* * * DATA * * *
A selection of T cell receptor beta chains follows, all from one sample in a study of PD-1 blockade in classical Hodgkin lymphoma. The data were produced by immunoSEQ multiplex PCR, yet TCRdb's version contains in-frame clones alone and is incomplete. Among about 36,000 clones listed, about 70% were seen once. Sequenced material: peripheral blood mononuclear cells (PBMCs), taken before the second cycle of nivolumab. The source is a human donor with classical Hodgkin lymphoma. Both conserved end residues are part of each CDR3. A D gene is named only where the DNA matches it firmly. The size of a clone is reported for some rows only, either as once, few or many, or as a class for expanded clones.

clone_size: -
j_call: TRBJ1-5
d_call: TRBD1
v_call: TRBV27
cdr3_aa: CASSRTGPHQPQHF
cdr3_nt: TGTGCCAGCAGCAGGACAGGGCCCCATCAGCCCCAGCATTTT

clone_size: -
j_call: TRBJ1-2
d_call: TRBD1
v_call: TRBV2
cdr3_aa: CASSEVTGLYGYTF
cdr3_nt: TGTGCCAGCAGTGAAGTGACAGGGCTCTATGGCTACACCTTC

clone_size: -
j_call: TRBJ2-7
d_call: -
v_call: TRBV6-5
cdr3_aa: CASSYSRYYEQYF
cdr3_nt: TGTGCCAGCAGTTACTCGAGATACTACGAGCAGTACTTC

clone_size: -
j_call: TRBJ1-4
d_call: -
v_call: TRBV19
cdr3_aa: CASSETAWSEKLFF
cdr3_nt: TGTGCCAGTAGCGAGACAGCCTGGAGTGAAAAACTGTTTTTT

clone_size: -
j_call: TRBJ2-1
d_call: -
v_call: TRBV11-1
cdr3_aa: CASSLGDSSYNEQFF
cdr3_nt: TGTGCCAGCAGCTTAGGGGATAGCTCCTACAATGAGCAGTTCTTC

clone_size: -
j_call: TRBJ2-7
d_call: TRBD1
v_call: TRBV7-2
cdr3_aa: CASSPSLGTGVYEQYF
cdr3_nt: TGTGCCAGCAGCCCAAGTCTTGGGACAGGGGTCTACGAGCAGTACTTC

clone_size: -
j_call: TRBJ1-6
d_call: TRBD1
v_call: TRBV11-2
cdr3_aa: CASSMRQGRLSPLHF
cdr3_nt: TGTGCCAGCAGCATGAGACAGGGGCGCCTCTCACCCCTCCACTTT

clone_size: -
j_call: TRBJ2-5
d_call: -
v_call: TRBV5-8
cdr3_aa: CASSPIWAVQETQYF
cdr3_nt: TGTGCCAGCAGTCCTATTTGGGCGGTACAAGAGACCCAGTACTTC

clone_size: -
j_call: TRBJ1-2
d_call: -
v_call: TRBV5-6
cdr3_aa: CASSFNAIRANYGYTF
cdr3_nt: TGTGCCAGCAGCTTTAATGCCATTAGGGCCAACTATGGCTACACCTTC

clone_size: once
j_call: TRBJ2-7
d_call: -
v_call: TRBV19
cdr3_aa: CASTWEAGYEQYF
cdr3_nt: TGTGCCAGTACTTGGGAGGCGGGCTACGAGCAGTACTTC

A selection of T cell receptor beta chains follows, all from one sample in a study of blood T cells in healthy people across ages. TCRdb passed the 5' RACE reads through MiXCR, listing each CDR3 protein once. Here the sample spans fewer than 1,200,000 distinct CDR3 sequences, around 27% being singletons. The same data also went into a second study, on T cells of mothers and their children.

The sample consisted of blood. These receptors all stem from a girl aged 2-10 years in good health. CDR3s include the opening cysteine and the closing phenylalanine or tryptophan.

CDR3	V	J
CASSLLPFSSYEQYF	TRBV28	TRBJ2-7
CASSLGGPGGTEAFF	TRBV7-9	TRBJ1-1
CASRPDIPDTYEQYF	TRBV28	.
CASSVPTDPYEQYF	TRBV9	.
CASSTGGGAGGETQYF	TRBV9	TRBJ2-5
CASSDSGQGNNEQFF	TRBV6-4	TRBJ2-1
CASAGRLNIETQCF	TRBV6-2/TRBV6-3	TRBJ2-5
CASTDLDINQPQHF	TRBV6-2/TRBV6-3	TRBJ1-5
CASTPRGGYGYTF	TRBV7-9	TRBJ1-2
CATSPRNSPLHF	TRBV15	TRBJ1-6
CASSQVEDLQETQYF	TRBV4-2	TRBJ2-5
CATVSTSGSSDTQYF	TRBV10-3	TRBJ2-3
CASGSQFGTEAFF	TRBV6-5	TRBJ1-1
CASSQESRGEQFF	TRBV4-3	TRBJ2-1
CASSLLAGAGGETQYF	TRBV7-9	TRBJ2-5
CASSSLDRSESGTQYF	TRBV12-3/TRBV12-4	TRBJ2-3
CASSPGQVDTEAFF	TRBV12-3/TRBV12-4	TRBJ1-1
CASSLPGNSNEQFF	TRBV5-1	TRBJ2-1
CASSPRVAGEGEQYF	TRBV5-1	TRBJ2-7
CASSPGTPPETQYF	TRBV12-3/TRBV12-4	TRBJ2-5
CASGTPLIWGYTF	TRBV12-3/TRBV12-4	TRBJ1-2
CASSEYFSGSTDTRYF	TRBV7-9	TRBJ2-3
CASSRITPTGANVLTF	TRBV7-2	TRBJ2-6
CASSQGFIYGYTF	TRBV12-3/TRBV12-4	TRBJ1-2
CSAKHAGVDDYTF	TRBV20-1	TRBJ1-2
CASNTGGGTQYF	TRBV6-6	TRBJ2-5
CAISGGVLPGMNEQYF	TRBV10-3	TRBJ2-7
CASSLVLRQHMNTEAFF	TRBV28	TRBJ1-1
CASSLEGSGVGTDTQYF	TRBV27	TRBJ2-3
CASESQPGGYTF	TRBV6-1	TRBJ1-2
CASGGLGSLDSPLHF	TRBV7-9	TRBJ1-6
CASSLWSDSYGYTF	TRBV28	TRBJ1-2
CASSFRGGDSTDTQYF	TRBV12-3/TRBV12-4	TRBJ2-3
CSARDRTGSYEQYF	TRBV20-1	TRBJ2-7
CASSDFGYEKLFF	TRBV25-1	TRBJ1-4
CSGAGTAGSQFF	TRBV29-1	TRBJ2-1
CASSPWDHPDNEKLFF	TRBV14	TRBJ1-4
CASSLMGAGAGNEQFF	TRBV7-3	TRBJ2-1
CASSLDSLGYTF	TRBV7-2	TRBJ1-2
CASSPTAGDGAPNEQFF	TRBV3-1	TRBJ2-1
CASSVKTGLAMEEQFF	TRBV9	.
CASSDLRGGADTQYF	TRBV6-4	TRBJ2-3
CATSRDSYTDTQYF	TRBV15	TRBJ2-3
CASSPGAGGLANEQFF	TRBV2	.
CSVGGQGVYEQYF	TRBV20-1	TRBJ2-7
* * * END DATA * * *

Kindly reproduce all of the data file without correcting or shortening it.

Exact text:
A selection of T cell receptor beta chains follows, all from one sample in a study of PD-1 blockade in classical Hodgkin lymphoma. The data were produced by immunoSEQ multiplex PCR, yet TCRdb's version contains in-frame clones alone and is incomplete. Among about 36,000 clones listed, about 70% were seen once. Sequenced material: peripheral blood mononuclear cells (PBMCs), taken before the second cycle of nivolumab. The source is a human donor with classical Hodgkin lymphoma. Both conserved end residues are part of each CDR3. A D gene is named only where the DNA matches it firmly. The size of a clone is reported for some rows only, either as once, few or many, or as a class for expanded clones.

clone_size: -
j_call: TRBJ1-5
d_call: TRBD1
v_call: TRBV27
cdr3_aa: CASSRTGPHQPQHF
cdr3_nt: TGTGCCAGCAGCAGGACAGGGCCCCATCAGCCCCAGCATTTT

clone_size: -
j_call: TRBJ1-2
d_call: TRBD1
v_call: TRBV2
cdr3_aa: CASSEVTGLYGYTF
cdr3_nt: TGTGCCAGCAGTGAAGTGACAGGGCTCTATGGCTACACCTTC

clone_size: -
j_call: TRBJ2-7
d_call: -
v_call: TRBV6-5
cdr3_aa: CASSYSRYYEQYF
cdr3_nt: TGTGCCAGCAGTTACTCGAGATACTACGAGCAGTACTTC

clone_size: -
j_call: TRBJ1-4
d_call: -
v_call: TRBV19
cdr3_aa: CASSETAWSEKLFF
cdr3_nt: TGTGCCAGTAGCGAGACAGCCTGGAGTGAAAAACTGTTTTTT

clone_size: -
j_call: TRBJ2-1
d_call: -
v_call: TRBV11-1
cdr3_aa: CASSLGDSSYNEQFF
cdr3_nt: TGTGCCAGCAGCTTAGGGGATAGCTCCTACAATGAGCAGTTCTTC

clone_size: -
j_call: TRBJ2-7
d_call: TRBD1
v_call: TRBV7-2
cdr3_aa: CASSPSLGTGVYEQYF
cdr3_nt: TGTGCCAGCAGCCCAAGTCTTGGGACAGGGGTCTACGAGCAGTACTTC

clone_size: -
j_call: TRBJ1-6
d_call: TRBD1
v_call: TRBV11-2
cdr3_aa: CASSMRQGRLSPLHF
cdr3_nt: TGTGCCAGCAGCATGAGACAGGGGCGCCTCTCACCCCTCCACTTT

clone_size: -
j_call: TRBJ2-5
d_call: -
v_call: TRBV5-8
cdr3_aa: CASSPIWAVQETQYF
cdr3_nt: TGTGCCAGCAGTCCTATTTGGGCGGTACAAGAGACCCAGTACTTC

clone_size: -
j_call: TRBJ1-2
d_call: -
v_call: TRBV5-6
cdr3_aa: CASSFNAIRANYGYTF
cdr3_nt: TGTGCCAGCAGCTTTAATGCCATTAGGGCCAACTATGGCTACACCTTC

clone_size: once
j_call: TRBJ2-7
d_call: -
v_call: TRBV19
cdr3_aa: CASTWEAGYEQYF
cdr3_nt: TGTGCCAGTACTTGGGAGGCGGGCTACGAGCAGTACTTC

A selection of T cell receptor beta chains follows, all from one sample in a study of blood T cells in healthy people across ages. TCRdb passed the 5' RACE reads through MiXCR, listing each CDR3 protein once. Here the sample spans fewer than 1,200,000 distinct CDR3 sequences, around 27% being singletons. The same data also went into a second study, on T cells of mothers and their children.

The sample consisted of blood. These receptors all stem from a girl aged 2-10 years in good health. CDR3s include the opening cysteine and the closing phenylalanine or tryptophan.

CDR3	V	J
CASSLLPFSSYEQYF	TRBV28	TRBJ2-7
CASSLGGPGGTEAFF	TRBV7-9	TRBJ1-1
CASRPDIPDTYEQYF	TRBV28	.
CASSVPTDPYEQYF	TRBV9	.
CASSTGGGAGGETQYF	TRBV9	TRBJ2-5
CASSDSGQGNNEQFF	TRBV6-4	TRBJ2-1
CASAGRLNIETQCF	TRBV6-2/TRBV6-3	TRBJ2-5
CASTDLDINQPQHF	TRBV6-2/TRBV6-3	TRBJ1-5
CASTPRGGYGYTF	TRBV7-9	TRBJ1-2
CATSPRNSPLHF	TRBV15	TRBJ1-6
CASSQVEDLQETQYF	TRBV4-2	TRBJ2-5
CATVSTSGSSDTQYF	TRBV10-3	TRBJ2-3
CASGSQFGTEAFF	TRBV6-5	TRBJ1-1
CASSQESRGEQFF	TRBV4-3	TRBJ2-1
CASSLLAGAGGETQYF	TRBV7-9	TRBJ2-5
CASSSLDRSESGTQYF	TRBV12-3/TRBV12-4	TRBJ2-3
CASSPGQVDTEAFF	TRBV12-3/TRBV12-4	TRBJ1-1
CASSLPGNSNEQFF	TRBV5-1	TRBJ2-1
CASSPRVAGEGEQYF	TRBV5-1	TRBJ2-7
CASSPGTPPETQYF	TRBV12-3/TRBV12-4	TRBJ2-5
CASGTPLIWGYTF	TRBV12-3/TRBV12-4	TRBJ1-2
CASSEYFSGSTDTRYF	TRBV7-9	TRBJ2-3
CASSRITPTGANVLTF	TRBV7-2	TRBJ2-6
CASSQGFIYGYTF	TRBV12-3/TRBV12-4	TRBJ1-2
CSAKHAGVDDYTF	TRBV20-1	TRBJ1-2
CASNTGGGTQYF	TRBV6-6	TRBJ2-5
CAISGGVLPGMNEQYF	TRBV10-3	TRBJ2-7
CASSLVLRQHMNTEAFF	TRBV28	TRBJ1-1
CASSLEGSGVGTDTQYF	TRBV27	TRBJ2-3
CASESQPGGYTF	TRBV6-1	TRBJ1-2
CASGGLGSLDSPLHF	TRBV7-9	TRBJ1-6
CASSLWSDSYGYTF	TRBV28	TRBJ1-2
CASSFRGGDSTDTQYF	TRBV12-3/TRBV12-4	TRBJ2-3
CSARDRTGSYEQYF	TRBV20-1	TRBJ2-7
CASSDFGYEKLFF	TRBV25-1	TRBJ1-4
CSGAGTAGSQFF	TRBV29-1	TRBJ2-1
CASSPWDHPDNEKLFF	TRBV14	TRBJ1-4
CASSLMGAGAGNEQFF	TRBV7-3	TRBJ2-1
CASSLDSLGYTF	TRBV7-2	TRBJ1-2
CASSPTAGDGAPNEQFF	TRBV3-1	TRBJ2-1
CASSVKTGLAMEEQFF	TRBV9	.
CASSDLRGGADTQYF	TRBV6-4	TRBJ2-3
CATSRDSYTDTQYF	TRBV15	TRBJ2-3
CASSPGAGGLANEQFF	TRBV2	.
CSVGGQGVYEQYF	TRBV20-1	TRBJ2-7